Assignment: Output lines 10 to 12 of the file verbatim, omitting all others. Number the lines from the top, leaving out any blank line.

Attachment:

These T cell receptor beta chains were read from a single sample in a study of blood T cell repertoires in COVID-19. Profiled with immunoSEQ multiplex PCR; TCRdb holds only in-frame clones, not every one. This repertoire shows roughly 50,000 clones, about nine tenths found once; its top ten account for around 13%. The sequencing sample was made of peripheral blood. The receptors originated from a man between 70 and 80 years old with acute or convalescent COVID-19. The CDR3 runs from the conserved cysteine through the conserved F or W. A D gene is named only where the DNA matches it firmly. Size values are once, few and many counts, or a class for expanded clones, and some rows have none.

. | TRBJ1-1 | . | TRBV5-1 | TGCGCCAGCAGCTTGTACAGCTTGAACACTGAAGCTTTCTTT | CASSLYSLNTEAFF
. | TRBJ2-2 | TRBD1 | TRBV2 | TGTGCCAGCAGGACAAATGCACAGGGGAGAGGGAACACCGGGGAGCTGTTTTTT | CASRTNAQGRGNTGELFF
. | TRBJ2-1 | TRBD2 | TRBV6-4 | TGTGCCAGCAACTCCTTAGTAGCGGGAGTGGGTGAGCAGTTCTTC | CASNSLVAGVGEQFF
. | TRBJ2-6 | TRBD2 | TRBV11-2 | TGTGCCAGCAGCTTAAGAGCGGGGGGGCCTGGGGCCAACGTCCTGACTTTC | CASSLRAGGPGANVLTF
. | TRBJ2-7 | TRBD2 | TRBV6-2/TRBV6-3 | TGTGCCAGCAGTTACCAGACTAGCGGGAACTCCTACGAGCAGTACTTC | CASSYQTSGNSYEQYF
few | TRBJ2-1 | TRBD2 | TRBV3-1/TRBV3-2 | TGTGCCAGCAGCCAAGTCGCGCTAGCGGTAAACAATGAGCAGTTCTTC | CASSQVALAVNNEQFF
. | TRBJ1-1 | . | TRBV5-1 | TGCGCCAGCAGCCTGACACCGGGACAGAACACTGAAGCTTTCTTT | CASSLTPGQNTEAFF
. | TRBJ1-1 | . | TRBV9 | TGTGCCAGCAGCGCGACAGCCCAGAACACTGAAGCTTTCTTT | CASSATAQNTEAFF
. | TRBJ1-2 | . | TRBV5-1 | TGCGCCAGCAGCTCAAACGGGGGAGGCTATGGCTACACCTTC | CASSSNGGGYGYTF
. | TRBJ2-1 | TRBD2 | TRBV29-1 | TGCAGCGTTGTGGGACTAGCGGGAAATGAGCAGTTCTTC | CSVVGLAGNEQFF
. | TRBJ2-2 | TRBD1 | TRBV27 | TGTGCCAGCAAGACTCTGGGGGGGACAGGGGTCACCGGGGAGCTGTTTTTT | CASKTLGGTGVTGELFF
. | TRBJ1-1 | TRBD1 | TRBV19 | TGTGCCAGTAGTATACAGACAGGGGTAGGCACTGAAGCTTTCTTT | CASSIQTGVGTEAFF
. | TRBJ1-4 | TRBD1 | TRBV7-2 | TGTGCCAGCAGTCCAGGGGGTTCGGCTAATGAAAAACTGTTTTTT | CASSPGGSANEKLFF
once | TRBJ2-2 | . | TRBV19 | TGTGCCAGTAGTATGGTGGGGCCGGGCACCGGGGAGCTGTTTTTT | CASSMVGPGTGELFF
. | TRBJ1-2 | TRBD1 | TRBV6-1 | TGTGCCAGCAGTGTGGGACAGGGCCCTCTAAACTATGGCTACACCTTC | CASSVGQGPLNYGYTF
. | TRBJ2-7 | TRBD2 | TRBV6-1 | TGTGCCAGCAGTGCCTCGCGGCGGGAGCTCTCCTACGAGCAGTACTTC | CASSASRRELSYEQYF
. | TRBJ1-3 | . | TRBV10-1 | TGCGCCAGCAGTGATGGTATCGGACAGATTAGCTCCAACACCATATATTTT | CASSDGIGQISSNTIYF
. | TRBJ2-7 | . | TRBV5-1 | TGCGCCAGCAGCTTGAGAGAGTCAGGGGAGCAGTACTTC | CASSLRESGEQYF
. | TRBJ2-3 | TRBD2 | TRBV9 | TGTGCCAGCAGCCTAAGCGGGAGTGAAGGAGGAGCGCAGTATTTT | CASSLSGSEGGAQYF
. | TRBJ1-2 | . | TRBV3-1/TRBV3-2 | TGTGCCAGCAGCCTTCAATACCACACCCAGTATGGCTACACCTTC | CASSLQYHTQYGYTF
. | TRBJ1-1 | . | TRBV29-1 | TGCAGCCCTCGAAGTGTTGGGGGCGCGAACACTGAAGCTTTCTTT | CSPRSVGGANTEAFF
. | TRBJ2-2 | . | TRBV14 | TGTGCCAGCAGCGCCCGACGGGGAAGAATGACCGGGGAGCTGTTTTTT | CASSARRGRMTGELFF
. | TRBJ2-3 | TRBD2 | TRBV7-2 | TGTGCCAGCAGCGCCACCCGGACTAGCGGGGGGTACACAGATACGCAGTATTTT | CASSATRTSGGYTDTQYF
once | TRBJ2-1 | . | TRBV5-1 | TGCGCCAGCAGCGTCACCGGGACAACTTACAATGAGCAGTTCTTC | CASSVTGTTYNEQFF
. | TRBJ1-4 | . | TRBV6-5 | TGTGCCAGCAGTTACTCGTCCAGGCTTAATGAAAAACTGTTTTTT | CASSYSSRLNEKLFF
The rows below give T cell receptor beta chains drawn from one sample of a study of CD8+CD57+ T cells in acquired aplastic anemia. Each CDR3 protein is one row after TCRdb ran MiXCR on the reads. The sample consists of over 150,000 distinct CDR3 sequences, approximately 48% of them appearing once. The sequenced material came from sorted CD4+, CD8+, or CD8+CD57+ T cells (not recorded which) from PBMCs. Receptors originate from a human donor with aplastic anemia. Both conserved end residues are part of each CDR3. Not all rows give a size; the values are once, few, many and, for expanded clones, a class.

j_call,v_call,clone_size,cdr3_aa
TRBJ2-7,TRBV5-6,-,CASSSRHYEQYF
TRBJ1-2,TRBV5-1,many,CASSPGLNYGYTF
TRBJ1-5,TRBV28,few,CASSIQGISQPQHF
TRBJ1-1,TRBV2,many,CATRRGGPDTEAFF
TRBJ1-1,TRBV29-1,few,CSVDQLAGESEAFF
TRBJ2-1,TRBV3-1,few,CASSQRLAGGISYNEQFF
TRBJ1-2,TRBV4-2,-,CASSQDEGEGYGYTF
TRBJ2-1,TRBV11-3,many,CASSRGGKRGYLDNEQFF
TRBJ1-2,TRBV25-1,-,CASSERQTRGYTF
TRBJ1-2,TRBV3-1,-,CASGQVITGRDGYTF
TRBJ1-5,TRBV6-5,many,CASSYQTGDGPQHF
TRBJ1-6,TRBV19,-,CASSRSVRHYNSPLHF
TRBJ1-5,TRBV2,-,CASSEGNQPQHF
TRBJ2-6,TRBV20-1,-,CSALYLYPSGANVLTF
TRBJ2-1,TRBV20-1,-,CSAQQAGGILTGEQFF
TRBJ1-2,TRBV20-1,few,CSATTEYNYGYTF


. | TRBJ1-2 | . | TRBV5-1 | TGCGCCAGCAGCTCAAACGGGGGAGGCTATGGCTACACCTTC | CASSSNGGGYGYTF
. | TRBJ2-1 | TRBD2 | TRBV29-1 | TGCAGCGTTGTGGGACTAGCGGGAAATGAGCAGTTCTTC | CSVVGLAGNEQFF
. | TRBJ2-2 | TRBD1 | TRBV27 | TGTGCCAGCAAGACTCTGGGGGGGACAGGGGTCACCGGGGAGCTGTTTTTT | CASKTLGGTGVTGELFF